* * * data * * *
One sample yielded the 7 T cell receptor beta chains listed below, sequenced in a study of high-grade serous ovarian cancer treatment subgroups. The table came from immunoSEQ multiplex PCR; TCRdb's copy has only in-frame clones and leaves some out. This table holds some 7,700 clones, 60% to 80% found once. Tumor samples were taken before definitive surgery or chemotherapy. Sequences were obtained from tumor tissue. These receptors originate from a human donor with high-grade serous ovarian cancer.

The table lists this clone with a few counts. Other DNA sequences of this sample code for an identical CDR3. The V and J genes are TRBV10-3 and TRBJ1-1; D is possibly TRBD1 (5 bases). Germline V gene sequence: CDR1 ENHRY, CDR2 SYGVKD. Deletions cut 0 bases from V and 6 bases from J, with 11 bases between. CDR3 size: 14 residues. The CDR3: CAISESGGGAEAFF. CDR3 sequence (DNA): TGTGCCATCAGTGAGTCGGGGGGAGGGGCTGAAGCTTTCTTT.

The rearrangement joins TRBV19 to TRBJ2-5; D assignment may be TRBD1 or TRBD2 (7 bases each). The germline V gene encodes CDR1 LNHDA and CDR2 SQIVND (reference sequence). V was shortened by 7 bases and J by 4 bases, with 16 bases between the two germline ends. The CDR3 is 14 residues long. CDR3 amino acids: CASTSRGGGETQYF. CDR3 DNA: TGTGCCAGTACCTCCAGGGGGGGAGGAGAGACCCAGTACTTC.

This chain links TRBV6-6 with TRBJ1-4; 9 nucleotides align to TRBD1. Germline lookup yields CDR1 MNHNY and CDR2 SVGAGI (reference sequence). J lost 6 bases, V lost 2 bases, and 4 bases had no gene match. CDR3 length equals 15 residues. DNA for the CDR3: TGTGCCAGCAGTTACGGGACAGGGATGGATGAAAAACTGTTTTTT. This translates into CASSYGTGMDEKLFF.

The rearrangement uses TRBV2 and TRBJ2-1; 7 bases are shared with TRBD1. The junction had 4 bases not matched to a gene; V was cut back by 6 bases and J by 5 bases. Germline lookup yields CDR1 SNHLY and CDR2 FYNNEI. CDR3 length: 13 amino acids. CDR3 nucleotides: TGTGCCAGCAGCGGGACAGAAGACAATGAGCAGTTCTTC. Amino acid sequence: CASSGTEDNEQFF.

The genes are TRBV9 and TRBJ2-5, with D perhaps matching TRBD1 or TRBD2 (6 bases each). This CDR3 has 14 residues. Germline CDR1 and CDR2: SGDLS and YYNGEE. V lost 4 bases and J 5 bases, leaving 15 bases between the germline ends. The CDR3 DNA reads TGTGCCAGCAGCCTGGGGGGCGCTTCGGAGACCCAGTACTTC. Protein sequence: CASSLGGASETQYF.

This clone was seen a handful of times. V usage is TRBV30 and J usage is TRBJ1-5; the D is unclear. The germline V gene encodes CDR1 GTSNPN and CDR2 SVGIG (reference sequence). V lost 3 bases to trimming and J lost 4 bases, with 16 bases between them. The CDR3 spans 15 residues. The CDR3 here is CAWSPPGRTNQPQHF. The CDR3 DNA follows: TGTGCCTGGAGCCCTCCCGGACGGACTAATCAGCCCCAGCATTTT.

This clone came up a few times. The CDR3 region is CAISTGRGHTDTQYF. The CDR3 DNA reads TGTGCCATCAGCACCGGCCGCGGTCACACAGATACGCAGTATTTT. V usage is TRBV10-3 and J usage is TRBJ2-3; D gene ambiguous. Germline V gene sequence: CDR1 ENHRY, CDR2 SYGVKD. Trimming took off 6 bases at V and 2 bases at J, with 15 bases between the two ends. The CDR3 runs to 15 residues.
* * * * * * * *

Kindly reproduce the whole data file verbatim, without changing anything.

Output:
One sample yielded the 7 T cell receptor beta chains listed below, sequenced in a study of high-grade serous ovarian cancer treatment subgroups. The table came from immunoSEQ multiplex PCR; TCRdb's copy has only in-frame clones and leaves some out. This table holds some 7,700 clones, 60% to 80% found once. Tumor samples were taken before definitive surgery or chemotherapy. Sequences were obtained from tumor tissue. These receptors originate from a human donor with high-grade serous ovarian cancer.

The table lists this clone with a few counts. Other DNA sequences of this sample code for an identical CDR3. The V and J genes are TRBV10-3 and TRBJ1-1; D is possibly TRBD1 (5 bases). Germline V gene sequence: CDR1 ENHRY, CDR2 SYGVKD. Deletions cut 0 bases from V and 6 bases from J, with 11 bases between. CDR3 size: 14 residues. The CDR3: CAISESGGGAEAFF. CDR3 sequence (DNA): TGTGCCATCAGTGAGTCGGGGGGAGGGGCTGAAGCTTTCTTT.

The rearrangement joins TRBV19 to TRBJ2-5; D assignment may be TRBD1 or TRBD2 (7 bases each). The germline V gene encodes CDR1 LNHDA and CDR2 SQIVND (reference sequence). V was shortened by 7 bases and J by 4 bases, with 16 bases between the two germline ends. The CDR3 is 14 residues long. CDR3 amino acids: CASTSRGGGETQYF. CDR3 DNA: TGTGCCAGTACCTCCAGGGGGGGAGGAGAGACCCAGTACTTC.

This chain links TRBV6-6 with TRBJ1-4; 9 nucleotides align to TRBD1. Germline lookup yields CDR1 MNHNY and CDR2 SVGAGI (reference sequence). J lost 6 bases, V lost 2 bases, and 4 bases had no gene match. CDR3 length equals 15 residues. DNA for the CDR3: TGTGCCAGCAGTTACGGGACAGGGATGGATGAAAAACTGTTTTTT. This translates into CASSYGTGMDEKLFF.

The rearrangement uses TRBV2 and TRBJ2-1; 7 bases are shared with TRBD1. The junction had 4 bases not matched to a gene; V was cut back by 6 bases and J by 5 bases. Germline lookup yields CDR1 SNHLY and CDR2 FYNNEI. CDR3 length: 13 amino acids. CDR3 nucleotides: TGTGCCAGCAGCGGGACAGAAGACAATGAGCAGTTCTTC. Amino acid sequence: CASSGTEDNEQFF.

The genes are TRBV9 and TRBJ2-5, with D perhaps matching TRBD1 or TRBD2 (6 bases each). This CDR3 has 14 residues. Germline CDR1 and CDR2: SGDLS and YYNGEE. V lost 4 bases and J 5 bases, leaving 15 bases between the germline ends. The CDR3 DNA reads TGTGCCAGCAGCCTGGGGGGCGCTTCGGAGACCCAGTACTTC. Protein sequence: CASSLGGASETQYF.

This clone was seen a handful of times. V usage is TRBV30 and J usage is TRBJ1-5; the D is unclear. The germline V gene encodes CDR1 GTSNPN and CDR2 SVGIG (reference sequence). V lost 3 bases to trimming and J lost 4 bases, with 16 bases between them. The CDR3 spans 15 residues. The CDR3 here is CAWSPPGRTNQPQHF. The CDR3 DNA follows: TGTGCCTGGAGCCCTCCCGGACGGACTAATCAGCCCCAGCATTTT.

This clone came up a few times. The CDR3 region is CAISTGRGHTDTQYF. The CDR3 DNA reads TGTGCCATCAGCACCGGCCGCGGTCACACAGATACGCAGTATTTT. V usage is TRBV10-3 and J usage is TRBJ2-3; D gene ambiguous. Germline V gene sequence: CDR1 ENHRY, CDR2 SYGVKD. Trimming took off 6 bases at V and 2 bases at J, with 15 bases between the two ends. The CDR3 runs to 15 residues.